As September and back-to-school season nears, a whole new crop of Ontario students is getting ready to head off to their first year of college or university. As we outlined in a recent blog, most will be overwhelmed (in a good way) as they immerse themselves in academic life, meet new friends, experience new ideas and, for many, adjust to life in a new city or town where they might be living away from home for the first time.
It can be both an exciting and challenging time for a young adult, not to mention their anxious parents. As we noted earlier, many of these students will also experience security threats that they haven’t yet faced in their young lives. That’s why it’s so important for post-secondary institutions to educate students on the basics of on-campus security, helping to keep them informed and vigilant while the school takes necessary steps in the background to ensure their safety—everything from maintaining ample campus security patrols to installing advanced keycard and camera systems across campus facilities.
Off-campus migration after first year
But after that first year of on-campus living, many students will relocate off campus in search or cheaper rent, or because their school simply lacks the space to house its entire student body beyond their frosh year. Whatever the motivation, that move invites new challenges on the security front. The reason, as many who have lived off-campus will attest, is that affordable accommodation options tend to be lacking when it comes to security. Some rental apartments or houses barely have adequate plumbing, let alone effective security systems.
That’s why it’s so important that students (and potentially parents, who may be helping them acquire off-campus accommodation) look for housing with adequate security features in place. Do the locks on the main entry doorways work? Are the locks on the back-patio doors functional? Is the residence in a decent neighbourhood, tucked away from potentially problematic areas where unsavoury characters might be up to no good? These are all basic, yet important, considerations.
Another is supplemental security infrastructure. We would highly recommend installing a security system to protect any off-campus residence if one isn’t already in place. Residential security systems are relatively inexpensive nowadays and provide peace of mind, assuring residents that if an intruder enters the premises, help will soon be on the way.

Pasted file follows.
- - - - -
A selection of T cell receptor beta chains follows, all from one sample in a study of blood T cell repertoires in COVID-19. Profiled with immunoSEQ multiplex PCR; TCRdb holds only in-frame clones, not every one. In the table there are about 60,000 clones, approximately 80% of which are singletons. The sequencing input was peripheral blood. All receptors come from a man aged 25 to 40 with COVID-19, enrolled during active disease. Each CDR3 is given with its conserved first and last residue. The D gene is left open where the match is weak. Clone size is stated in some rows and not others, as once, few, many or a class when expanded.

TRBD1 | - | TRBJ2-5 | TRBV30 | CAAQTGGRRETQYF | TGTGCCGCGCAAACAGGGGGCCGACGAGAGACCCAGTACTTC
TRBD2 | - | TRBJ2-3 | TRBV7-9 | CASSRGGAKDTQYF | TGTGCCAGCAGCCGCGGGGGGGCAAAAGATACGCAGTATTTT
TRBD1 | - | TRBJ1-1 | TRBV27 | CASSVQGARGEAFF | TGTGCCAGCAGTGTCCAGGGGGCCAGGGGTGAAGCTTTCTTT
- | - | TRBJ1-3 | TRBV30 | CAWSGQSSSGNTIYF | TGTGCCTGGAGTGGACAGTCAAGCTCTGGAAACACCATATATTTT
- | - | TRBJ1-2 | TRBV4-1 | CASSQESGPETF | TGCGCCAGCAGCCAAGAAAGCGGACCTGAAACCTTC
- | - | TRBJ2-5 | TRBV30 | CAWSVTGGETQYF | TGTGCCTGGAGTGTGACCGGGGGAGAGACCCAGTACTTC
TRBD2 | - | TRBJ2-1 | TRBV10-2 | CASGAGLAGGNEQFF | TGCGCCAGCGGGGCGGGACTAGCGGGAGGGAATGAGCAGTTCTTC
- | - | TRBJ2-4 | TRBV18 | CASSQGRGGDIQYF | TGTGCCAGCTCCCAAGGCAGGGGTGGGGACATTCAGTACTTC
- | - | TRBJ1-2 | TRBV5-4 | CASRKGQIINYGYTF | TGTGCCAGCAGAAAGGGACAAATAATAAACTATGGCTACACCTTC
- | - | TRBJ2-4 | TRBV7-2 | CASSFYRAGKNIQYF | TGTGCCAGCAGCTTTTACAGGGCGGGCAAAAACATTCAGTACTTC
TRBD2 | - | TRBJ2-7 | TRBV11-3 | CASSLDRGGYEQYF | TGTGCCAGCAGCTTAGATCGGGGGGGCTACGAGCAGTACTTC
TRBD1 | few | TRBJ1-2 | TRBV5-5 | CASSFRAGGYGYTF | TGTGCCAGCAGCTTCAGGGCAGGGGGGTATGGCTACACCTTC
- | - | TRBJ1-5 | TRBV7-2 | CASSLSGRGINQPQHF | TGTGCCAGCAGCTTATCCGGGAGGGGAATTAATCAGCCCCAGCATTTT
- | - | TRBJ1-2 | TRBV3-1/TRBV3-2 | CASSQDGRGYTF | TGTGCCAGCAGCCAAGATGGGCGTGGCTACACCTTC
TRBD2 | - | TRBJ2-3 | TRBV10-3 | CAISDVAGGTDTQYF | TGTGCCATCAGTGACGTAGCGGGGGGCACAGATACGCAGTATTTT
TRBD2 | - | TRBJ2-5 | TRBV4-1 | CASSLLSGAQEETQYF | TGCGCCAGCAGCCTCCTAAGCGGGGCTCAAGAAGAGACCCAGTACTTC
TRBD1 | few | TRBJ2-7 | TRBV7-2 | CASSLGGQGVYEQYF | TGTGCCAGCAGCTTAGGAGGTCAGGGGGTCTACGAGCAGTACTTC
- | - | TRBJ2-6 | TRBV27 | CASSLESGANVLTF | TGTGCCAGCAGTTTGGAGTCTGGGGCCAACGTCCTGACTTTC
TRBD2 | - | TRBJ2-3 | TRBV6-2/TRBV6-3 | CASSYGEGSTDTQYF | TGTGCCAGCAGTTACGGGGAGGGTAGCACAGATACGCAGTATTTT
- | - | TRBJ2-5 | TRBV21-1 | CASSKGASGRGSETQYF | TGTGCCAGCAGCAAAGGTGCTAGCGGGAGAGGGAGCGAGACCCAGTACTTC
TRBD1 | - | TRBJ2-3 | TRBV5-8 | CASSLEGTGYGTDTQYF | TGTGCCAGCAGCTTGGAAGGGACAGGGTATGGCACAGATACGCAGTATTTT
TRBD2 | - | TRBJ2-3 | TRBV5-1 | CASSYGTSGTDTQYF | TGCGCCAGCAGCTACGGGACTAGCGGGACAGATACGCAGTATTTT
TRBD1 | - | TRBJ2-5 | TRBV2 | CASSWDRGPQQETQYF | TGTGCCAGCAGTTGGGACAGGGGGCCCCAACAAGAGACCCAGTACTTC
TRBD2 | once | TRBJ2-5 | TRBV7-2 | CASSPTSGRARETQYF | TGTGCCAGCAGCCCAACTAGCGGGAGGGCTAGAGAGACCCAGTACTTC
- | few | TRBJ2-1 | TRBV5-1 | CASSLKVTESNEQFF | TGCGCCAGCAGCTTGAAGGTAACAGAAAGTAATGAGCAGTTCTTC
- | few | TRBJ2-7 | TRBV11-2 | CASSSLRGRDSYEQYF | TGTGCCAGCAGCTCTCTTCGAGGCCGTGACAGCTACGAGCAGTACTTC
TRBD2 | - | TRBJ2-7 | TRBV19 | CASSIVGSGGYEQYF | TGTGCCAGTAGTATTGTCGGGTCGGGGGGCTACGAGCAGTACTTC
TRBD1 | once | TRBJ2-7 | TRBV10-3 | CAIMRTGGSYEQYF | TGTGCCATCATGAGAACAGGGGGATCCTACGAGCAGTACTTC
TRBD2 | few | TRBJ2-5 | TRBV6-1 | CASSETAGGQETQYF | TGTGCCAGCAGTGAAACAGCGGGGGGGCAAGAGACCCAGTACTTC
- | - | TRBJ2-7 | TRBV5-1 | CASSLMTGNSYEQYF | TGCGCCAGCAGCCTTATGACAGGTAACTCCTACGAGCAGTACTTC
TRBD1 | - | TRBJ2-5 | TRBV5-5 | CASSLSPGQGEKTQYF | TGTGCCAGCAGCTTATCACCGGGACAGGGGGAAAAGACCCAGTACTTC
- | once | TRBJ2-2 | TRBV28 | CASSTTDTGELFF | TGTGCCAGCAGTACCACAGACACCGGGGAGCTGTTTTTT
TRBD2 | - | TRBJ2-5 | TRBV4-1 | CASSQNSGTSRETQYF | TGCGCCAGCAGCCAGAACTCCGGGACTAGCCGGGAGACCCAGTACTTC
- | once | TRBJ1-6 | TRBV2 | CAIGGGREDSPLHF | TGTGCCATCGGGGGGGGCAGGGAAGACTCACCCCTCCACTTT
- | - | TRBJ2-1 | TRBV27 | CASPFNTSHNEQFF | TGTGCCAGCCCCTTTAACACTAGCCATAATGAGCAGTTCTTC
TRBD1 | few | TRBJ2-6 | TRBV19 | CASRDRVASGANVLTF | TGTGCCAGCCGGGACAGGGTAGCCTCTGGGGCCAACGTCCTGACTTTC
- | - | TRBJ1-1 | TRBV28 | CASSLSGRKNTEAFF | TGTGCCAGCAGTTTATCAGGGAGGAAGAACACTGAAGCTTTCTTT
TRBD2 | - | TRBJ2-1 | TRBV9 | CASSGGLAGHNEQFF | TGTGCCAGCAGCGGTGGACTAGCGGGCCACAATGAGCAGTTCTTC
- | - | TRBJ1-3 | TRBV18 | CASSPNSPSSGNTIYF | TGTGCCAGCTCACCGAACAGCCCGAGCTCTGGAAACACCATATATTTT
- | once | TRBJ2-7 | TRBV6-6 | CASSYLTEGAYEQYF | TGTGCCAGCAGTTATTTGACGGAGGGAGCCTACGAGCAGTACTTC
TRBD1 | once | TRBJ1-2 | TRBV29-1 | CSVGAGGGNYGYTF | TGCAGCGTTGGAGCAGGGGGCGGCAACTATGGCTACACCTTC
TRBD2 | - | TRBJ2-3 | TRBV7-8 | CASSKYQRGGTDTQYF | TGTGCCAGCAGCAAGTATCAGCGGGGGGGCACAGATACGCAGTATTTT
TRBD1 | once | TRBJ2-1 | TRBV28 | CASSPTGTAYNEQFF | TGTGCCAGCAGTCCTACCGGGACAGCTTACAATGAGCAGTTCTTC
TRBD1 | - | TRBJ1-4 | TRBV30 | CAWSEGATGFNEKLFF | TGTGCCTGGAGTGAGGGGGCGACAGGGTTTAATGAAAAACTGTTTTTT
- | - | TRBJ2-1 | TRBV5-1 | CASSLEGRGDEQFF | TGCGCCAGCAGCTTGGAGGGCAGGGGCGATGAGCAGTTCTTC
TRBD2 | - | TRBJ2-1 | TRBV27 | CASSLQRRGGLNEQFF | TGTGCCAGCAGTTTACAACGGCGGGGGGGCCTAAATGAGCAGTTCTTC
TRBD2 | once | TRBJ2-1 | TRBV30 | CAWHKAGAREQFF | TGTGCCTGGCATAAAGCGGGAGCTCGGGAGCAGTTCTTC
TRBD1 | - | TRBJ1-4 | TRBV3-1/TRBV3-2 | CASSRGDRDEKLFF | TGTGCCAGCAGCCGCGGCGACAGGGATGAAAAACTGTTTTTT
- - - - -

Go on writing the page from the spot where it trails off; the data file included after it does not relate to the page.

Living off-campus with friends to help alleviate security concerns
Most students will also look to share a house or an apartment with friends. This is a great idea to help offset costs and can also help bolster their shared security. That can be as simple as splitting the cost of that security system or even developing their own safety protocol. If a roommate isn’t home by a specified time, for example, their housemate(s) can send a quick text to ensure they’re OK. Students living off-campus can also create similar buddy systems to the ones offered on campuses, where security guards will walk students to and from class at night. Roommates (or other friends living off campus) can pair up when possible to ensure they all make it to and from class safely.
Also, set rules as to who gets to visit the house or apartment. It’s one thing to keep bad guys out of your place, but it’s entirely more challenging to kick them out if they’ve been invited to pay a visit in the first place.
Parents can be part of the off-campus security team
Of course, parents can also get involved in the process. Just because your kids live far away doesn’t mean you can’t check in from time to time, ensuring your child’s safety with a quick text or message on a preferred messaging platform. It also gives you an excuse to connect with the kids you might already be missing! Yes, empty-nesters, that happens more than you may expect.
Perhaps most importantly, ensuring the safety and security of students living off campus requires education (and constant reminders). Many of these students are teenagers finding their way in the world. Everything is new and awe-inspiring. They sometimes take risks that are ridiculous in hindsight, but make perfect sense at the time. As such, they need to be reminded that vigilance is a 24-hour consideration. Making smart decisions, avoiding dark alleyways and poorly-lit areas, bypassing questionable neighbourhoods and having a charged cell phone on hand at all times are just a few of the many simple, common-sense steps they can deploy at any time. They also happen to be basic lessons they can carry though life.
Living off-campus is a fun experience for anyone who’s had the chance to embrace all that the experience offers. It’s even better if a student can enjoy it without incident in a safe, secure environment.
Winston Stewart, President and CEO